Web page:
In the years shortly after 1890, the soprano Jeanette de Jong was spoken of quite often in our country. She appeared many times as a soloist on our concert platforms, and earned every one's favour and admiration because of her beautiful, rich voice. She also was for some years the soprano of a splendid ensemble, the Hollandsch Terzet, together with Anna Corver, mezzo-soprano, and Marie Snijders, alto. This trio had the greatest success all over the country and even abroad.
From "Nederlandsche zangeressen" by George S. de Bossan.
Part Three - The second half of the 19th century - Dutch Diva's after 1945
After the Second World War, in 1946, the Stichting De Nederlandse Opera was founded. In 1965, it changed into the present 'De Nederlandse Opera Stichting'. Although many opera companies were and still are active in the Netherlands, such as 'Stichting Operagezelschap Forum' - now changed into the 'Nationale Reisopera', and for some years 'De Zuidnederlandse Opera', and since 1990 'Opera Zuid', it is a fact that the oratorio culture is dominant in our country. The best example is the "Passion-fever" around Easter, due to the Calvinist clergy in the 17th and 18th century, which vigorously fought against the phenomenon of operas.
Hence, many of our best singers are more to be heard in oratorio and concerts than in opera. Elly Ameling sang in 1973 the role of Ilia in Mozart's "Idomeneo", which was to be her only opera role. The same goes for the once world-famous Jo Vincent: in 1939 she sang the role of the Countess in Mozart's "Le Nozze di Figaro". Gré Brouwenstijn, however, was a real opera singer, albeit one who had her triumphs mainly abroad, in Covent Garden, La Scala, Teatro Colon, Bayreuth, and Glyndebourne. Erna Spoorenberg sang already as a 14-year-old girl the Queen of the Night. She performed everywhere in Europe with great acclaim, and also sang in America and Russia. Cora Canne Meijer, an alto/mezzo, appeared often in Dutch productions, but also in Glyndebourne and Salzburg. The mezzo-soprano Sophia van Sante is very versatile: she has sung in oratorio, lied, as well as in opera, and excels especially in the modern repertory. Cristina Deutekom abroad received the nickname "the Dutch Nightingale". She performed all around the world with the greatest success. Originally, she sang mainly in Mozart operas (Queen of the Night), but later on opted for the Italian dramatic repertory. She shone in "Norma", "Turandot", and "Lucia di Lammermoor".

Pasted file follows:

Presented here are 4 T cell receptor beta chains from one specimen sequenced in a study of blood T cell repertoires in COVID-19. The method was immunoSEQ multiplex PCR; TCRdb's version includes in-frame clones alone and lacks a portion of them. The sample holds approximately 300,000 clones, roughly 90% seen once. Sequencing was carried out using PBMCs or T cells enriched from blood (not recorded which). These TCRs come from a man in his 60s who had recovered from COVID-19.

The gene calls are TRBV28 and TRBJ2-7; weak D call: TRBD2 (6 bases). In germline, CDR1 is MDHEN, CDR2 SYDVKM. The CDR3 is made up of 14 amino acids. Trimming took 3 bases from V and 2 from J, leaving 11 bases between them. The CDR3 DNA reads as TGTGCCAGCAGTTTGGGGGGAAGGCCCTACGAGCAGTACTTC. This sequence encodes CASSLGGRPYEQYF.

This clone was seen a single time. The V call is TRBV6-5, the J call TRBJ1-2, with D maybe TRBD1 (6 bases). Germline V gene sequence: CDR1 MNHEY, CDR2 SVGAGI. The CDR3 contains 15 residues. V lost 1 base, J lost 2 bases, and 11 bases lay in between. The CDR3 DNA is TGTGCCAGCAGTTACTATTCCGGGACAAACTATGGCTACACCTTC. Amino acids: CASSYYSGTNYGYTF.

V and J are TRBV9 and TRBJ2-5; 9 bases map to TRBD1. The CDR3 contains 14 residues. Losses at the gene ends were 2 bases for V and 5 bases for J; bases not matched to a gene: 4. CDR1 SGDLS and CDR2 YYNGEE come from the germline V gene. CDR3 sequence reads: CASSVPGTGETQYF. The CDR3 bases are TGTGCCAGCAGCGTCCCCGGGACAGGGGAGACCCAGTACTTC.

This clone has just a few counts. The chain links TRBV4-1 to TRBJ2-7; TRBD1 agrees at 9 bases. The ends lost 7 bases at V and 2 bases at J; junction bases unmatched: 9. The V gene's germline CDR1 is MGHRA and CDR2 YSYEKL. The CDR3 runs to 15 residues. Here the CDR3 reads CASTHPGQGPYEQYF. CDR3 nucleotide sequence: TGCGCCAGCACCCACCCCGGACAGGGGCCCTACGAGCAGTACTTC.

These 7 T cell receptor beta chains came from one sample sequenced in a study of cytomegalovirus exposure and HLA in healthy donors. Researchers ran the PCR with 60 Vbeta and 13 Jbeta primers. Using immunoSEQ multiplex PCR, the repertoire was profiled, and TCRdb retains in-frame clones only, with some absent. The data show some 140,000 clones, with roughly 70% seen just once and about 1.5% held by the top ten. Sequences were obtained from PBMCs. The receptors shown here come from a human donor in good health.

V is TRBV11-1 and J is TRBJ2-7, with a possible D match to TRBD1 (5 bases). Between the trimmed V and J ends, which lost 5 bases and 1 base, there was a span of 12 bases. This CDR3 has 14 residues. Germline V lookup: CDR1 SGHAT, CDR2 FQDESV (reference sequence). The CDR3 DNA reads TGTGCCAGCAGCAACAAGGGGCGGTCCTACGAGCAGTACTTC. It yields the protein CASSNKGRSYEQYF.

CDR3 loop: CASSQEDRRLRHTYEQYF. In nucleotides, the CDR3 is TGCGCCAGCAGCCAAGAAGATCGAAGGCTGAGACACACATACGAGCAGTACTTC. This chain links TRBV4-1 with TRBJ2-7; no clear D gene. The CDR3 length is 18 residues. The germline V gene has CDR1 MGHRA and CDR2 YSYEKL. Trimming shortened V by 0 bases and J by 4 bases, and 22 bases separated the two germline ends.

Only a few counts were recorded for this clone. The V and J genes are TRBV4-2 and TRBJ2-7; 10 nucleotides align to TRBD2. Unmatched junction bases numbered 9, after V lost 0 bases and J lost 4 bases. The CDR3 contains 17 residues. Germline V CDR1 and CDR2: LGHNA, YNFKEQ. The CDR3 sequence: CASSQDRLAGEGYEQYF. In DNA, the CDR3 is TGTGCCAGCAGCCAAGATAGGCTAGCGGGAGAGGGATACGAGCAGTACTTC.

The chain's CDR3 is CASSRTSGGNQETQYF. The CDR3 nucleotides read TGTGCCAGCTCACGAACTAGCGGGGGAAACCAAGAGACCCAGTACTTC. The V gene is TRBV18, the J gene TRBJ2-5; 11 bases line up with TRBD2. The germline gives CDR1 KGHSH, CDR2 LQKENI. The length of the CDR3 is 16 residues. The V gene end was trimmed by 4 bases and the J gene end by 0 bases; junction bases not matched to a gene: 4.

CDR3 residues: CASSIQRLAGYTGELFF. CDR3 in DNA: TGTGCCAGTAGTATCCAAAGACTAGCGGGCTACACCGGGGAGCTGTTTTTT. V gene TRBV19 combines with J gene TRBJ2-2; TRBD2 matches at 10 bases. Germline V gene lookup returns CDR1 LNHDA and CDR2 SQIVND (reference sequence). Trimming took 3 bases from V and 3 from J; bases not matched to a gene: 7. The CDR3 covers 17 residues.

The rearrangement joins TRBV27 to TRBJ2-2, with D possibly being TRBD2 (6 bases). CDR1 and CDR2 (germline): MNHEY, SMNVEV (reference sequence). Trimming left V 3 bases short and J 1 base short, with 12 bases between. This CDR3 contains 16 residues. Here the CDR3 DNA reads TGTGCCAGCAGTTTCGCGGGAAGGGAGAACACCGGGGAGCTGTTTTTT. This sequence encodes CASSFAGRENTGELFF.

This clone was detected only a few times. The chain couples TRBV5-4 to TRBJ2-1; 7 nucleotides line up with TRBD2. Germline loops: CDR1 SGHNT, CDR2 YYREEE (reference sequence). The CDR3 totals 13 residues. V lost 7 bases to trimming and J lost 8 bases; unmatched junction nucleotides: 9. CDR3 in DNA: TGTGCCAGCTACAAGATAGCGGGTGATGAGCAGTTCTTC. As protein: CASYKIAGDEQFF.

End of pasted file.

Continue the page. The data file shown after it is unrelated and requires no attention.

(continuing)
Still today, much "new" talent is present in the Netherlands. For the time being, I will only mention a couple of women singers, namely the mezzo-soprano Jard van Nes (she finished her career January 2001) and the soprano Charlotte Margiono. *) During a business trip to New York, in 1989, I had the opportunity to visit the famous record store Tower Records. In the classical music department, they had a little section reserved for the records of our own Jard van Nes, which made me feel proud (although I left the shop only with some records of Maria Callas, which are hard to find in the Netherlands). So far this chronological survey. In the Prologue, you can find - or have already found - more to introduce this site and the motivation to set it up.
*) This list "new talent" is meanwhile enlarged with, a.o. sopranos Miranda van Kralingen, Francine van der Heijden, and mezzo-sopranos Cécile van de Sant and Margriet van Reisen.